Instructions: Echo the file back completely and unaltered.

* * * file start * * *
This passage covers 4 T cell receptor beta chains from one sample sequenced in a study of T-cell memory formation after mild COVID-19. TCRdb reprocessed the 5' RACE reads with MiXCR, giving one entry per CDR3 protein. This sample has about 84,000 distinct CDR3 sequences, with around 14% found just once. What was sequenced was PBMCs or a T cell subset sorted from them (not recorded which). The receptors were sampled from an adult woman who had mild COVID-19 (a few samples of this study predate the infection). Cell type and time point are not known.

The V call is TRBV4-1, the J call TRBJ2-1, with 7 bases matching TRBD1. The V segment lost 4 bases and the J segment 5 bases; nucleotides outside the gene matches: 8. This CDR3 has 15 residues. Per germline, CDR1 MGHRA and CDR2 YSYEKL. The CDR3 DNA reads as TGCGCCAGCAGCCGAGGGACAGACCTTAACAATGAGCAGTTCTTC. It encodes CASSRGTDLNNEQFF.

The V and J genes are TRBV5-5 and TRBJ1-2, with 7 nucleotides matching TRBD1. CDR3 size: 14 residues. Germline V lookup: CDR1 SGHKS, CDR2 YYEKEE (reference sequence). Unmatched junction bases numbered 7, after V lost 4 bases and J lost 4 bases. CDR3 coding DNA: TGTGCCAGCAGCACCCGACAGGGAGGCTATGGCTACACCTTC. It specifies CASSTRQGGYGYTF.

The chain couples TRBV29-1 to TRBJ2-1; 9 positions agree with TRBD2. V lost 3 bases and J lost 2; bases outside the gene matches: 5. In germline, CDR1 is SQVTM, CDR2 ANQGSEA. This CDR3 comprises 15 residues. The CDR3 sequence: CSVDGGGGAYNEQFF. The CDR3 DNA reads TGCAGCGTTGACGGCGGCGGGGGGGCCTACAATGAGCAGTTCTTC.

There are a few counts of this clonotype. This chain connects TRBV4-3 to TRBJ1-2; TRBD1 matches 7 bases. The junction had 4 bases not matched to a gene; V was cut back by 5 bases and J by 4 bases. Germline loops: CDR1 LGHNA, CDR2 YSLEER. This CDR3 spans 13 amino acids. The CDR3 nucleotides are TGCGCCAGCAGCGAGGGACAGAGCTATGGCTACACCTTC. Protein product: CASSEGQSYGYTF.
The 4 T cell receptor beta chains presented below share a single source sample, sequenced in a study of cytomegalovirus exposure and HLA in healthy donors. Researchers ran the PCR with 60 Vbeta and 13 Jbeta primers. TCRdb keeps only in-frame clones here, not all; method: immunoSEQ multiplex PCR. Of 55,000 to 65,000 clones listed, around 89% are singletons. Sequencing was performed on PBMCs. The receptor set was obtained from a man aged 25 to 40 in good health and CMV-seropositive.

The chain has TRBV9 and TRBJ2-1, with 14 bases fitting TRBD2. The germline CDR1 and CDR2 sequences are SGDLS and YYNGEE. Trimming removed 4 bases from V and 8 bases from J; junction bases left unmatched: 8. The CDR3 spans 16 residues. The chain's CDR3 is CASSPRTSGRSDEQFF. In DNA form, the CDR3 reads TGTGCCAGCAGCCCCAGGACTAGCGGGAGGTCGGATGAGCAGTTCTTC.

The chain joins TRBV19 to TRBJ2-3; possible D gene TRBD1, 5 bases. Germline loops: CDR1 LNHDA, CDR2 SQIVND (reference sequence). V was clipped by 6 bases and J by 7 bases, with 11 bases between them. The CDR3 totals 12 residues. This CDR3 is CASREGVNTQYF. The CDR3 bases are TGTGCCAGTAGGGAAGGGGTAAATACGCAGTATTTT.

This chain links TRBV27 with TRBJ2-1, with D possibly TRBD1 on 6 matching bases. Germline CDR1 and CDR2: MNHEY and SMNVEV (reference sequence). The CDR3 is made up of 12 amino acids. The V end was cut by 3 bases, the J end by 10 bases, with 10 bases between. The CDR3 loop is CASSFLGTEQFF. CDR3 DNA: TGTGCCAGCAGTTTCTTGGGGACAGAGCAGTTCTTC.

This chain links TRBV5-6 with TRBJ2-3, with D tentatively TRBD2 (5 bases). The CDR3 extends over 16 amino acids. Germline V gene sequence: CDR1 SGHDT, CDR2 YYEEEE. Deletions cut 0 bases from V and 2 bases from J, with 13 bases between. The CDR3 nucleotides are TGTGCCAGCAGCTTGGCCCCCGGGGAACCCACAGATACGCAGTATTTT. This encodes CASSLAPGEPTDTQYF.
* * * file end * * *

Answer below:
This passage covers 4 T cell receptor beta chains from one sample sequenced in a study of T-cell memory formation after mild COVID-19. TCRdb reprocessed the 5' RACE reads with MiXCR, giving one entry per CDR3 protein. This sample has about 84,000 distinct CDR3 sequences, with around 14% found just once. What was sequenced was PBMCs or a T cell subset sorted from them (not recorded which). The receptors were sampled from an adult woman who had mild COVID-19 (a few samples of this study predate the infection). Cell type and time point are not known.

The V call is TRBV4-1, the J call TRBJ2-1, with 7 bases matching TRBD1. The V segment lost 4 bases and the J segment 5 bases; nucleotides outside the gene matches: 8. This CDR3 has 15 residues. Per germline, CDR1 MGHRA and CDR2 YSYEKL. The CDR3 DNA reads as TGCGCCAGCAGCCGAGGGACAGACCTTAACAATGAGCAGTTCTTC. It encodes CASSRGTDLNNEQFF.

The V and J genes are TRBV5-5 and TRBJ1-2, with 7 nucleotides matching TRBD1. CDR3 size: 14 residues. Germline V lookup: CDR1 SGHKS, CDR2 YYEKEE (reference sequence). Unmatched junction bases numbered 7, after V lost 4 bases and J lost 4 bases. CDR3 coding DNA: TGTGCCAGCAGCACCCGACAGGGAGGCTATGGCTACACCTTC. It specifies CASSTRQGGYGYTF.

The chain couples TRBV29-1 to TRBJ2-1; 9 positions agree with TRBD2. V lost 3 bases and J lost 2; bases outside the gene matches: 5. In germline, CDR1 is SQVTM, CDR2 ANQGSEA. This CDR3 comprises 15 residues. The CDR3 sequence: CSVDGGGGAYNEQFF. The CDR3 DNA reads TGCAGCGTTGACGGCGGCGGGGGGGCCTACAATGAGCAGTTCTTC.

There are a few counts of this clonotype. This chain connects TRBV4-3 to TRBJ1-2; TRBD1 matches 7 bases. The junction had 4 bases not matched to a gene; V was cut back by 5 bases and J by 4 bases. Germline loops: CDR1 LGHNA, CDR2 YSLEER. This CDR3 spans 13 amino acids. The CDR3 nucleotides are TGCGCCAGCAGCGAGGGACAGAGCTATGGCTACACCTTC. Protein product: CASSEGQSYGYTF.
The 4 T cell receptor beta chains presented below share a single source sample, sequenced in a study of cytomegalovirus exposure and HLA in healthy donors. Researchers ran the PCR with 60 Vbeta and 13 Jbeta primers. TCRdb keeps only in-frame clones here, not all; method: immunoSEQ multiplex PCR. Of 55,000 to 65,000 clones listed, around 89% are singletons. Sequencing was performed on PBMCs. The receptor set was obtained from a man aged 25 to 40 in good health and CMV-seropositive.

The chain has TRBV9 and TRBJ2-1, with 14 bases fitting TRBD2. The germline CDR1 and CDR2 sequences are SGDLS and YYNGEE. Trimming removed 4 bases from V and 8 bases from J; junction bases left unmatched: 8. The CDR3 spans 16 residues. The chain's CDR3 is CASSPRTSGRSDEQFF. In DNA form, the CDR3 reads TGTGCCAGCAGCCCCAGGACTAGCGGGAGGTCGGATGAGCAGTTCTTC.

The chain joins TRBV19 to TRBJ2-3; possible D gene TRBD1, 5 bases. Germline loops: CDR1 LNHDA, CDR2 SQIVND (reference sequence). V was clipped by 6 bases and J by 7 bases, with 11 bases between them. The CDR3 totals 12 residues. This CDR3 is CASREGVNTQYF. The CDR3 bases are TGTGCCAGTAGGGAAGGGGTAAATACGCAGTATTTT.

This chain links TRBV27 with TRBJ2-1, with D possibly TRBD1 on 6 matching bases. Germline CDR1 and CDR2: MNHEY and SMNVEV (reference sequence). The CDR3 is made up of 12 amino acids. The V end was cut by 3 bases, the J end by 10 bases, with 10 bases between. The CDR3 loop is CASSFLGTEQFF. CDR3 DNA: TGTGCCAGCAGTTTCTTGGGGACAGAGCAGTTCTTC.

This chain links TRBV5-6 with TRBJ2-3, with D tentatively TRBD2 (5 bases). The CDR3 extends over 16 amino acids. Germline V gene sequence: CDR1 SGHDT, CDR2 YYEEEE. Deletions cut 0 bases from V and 2 bases from J, with 13 bases between. The CDR3 nucleotides are TGTGCCAGCAGCTTGGCCCCCGGGGAACCCACAGATACGCAGTATTTT. This encodes CASSLAPGEPTDTQYF.